Data from: Advancing restoration ecology: a new approach to predict time to recovery
Rydgren, Knut et al. (2019), Data from: Advancing restoration ecology: a new approach to predict time to recovery, Dryad, Dataset, https://doi.org/10.5061/dryad.vr93sj5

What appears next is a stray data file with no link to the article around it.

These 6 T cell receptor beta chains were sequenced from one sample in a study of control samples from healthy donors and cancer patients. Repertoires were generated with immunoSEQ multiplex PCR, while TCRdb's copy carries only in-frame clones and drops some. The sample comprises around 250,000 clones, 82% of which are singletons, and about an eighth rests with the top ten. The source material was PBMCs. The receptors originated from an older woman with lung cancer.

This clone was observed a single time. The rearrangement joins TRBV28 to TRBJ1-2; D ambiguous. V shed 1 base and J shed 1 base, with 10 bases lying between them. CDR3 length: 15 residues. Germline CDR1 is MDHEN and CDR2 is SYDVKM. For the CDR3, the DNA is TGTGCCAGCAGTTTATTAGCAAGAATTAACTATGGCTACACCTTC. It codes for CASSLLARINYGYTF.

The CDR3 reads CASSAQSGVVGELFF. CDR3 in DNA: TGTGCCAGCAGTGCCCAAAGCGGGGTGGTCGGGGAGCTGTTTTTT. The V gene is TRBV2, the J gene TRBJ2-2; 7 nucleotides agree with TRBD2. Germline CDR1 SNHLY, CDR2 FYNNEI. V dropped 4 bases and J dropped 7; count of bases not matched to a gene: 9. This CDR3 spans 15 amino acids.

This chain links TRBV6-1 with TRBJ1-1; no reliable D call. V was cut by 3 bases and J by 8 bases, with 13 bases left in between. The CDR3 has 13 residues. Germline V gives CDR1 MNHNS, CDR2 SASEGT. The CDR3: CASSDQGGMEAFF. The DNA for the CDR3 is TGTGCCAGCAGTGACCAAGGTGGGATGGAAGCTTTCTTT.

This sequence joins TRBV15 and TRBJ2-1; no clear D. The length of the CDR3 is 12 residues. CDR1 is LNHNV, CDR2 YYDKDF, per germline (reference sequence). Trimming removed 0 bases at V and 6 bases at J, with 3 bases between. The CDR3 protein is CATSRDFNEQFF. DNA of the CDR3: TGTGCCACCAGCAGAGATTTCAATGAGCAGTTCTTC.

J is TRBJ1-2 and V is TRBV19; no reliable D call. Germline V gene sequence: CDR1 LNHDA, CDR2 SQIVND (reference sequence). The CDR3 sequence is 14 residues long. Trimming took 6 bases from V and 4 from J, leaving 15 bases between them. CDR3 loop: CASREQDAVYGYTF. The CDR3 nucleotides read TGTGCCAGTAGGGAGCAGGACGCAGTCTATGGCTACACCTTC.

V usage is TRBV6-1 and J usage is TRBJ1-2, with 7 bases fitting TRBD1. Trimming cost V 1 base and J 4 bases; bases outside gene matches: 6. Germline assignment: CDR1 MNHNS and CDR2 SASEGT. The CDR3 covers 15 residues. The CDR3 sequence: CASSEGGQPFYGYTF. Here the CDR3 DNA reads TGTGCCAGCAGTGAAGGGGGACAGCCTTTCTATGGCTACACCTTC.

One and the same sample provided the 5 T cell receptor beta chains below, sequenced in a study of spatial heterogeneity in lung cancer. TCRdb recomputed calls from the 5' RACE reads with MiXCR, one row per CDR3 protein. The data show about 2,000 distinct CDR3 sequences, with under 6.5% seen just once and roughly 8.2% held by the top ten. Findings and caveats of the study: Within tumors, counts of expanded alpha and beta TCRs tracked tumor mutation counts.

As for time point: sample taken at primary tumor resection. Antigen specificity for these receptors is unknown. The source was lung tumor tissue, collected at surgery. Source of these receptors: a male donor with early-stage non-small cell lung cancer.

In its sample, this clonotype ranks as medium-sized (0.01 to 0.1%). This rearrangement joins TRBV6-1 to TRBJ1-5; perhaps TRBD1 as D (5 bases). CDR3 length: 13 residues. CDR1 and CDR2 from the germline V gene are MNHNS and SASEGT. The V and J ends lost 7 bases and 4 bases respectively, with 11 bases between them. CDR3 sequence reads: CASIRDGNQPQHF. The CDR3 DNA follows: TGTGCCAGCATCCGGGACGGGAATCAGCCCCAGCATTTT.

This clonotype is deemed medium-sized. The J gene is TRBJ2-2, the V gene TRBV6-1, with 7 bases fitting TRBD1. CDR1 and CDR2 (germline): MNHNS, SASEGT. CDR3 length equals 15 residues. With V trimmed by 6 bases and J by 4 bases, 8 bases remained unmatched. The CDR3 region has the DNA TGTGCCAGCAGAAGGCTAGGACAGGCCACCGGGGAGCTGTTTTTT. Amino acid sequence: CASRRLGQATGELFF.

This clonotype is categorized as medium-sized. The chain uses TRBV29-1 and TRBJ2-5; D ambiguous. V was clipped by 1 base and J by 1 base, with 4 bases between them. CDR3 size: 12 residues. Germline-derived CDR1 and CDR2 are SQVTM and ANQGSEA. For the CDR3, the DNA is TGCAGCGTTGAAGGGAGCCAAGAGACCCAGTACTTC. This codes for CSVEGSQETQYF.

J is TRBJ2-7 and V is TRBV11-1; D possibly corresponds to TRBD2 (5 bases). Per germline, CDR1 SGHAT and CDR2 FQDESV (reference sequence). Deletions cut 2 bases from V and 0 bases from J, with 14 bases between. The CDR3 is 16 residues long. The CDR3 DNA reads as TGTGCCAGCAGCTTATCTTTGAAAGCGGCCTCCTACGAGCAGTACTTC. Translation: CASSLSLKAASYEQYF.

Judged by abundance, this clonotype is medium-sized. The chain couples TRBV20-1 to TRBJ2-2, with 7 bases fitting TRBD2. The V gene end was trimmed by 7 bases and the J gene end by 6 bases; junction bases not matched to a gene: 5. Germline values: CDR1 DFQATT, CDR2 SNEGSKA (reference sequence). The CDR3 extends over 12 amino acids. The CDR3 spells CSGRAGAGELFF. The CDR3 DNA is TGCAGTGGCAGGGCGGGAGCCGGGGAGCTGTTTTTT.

1. Species composition is a vital attribute of any ecosystem. Accordingly, ecological restoration often has the original, or ‘natural’, species composition as its target. However, we still lack adequate methods for predicting the expected time to compositional recovery in restoration studies. 2. We describe and explore a new, ordination regression-based approach (ORBA) for predicting time to recovery that allows both linear and asymptotic (logarithmic) relationships of compositional change with time. The approach uses distances between restored plots and reference plots along the successional gradient, represented by a vector in ordination space, to predict time to recovery. Thus, the approach rests on three requirements: (1) the general form of the relationship between compositional change and time must be known; (2) a sufficiently strong successional gradient must be present and adequately represented in a species compositional data set; and (3) a restoration target must be specified. We tested the approach using data from a boreal old-growth forest that was followed for 18 years after experimental disturbance. Data from the first nine years after disturbance were used to develop models, the subsequent nine years for validation. 3. Rates of compositional recovery in the example data set followed the general pattern of decrease with time since disturbance. Accordingly, linear models were too optimistic about the time to recovery whereas the asymptotic models provided more precise predictions. 4. Synthesis and applications. Our results demonstrate that the new approach opens for reliable prediction of recovery rates and time to recovery using species compositional data. Moreover, it allows us to assess whether recovery proceeds in the desired direction and to quantitatively compare restoration speed, and hence effectiveness, between alternative management options.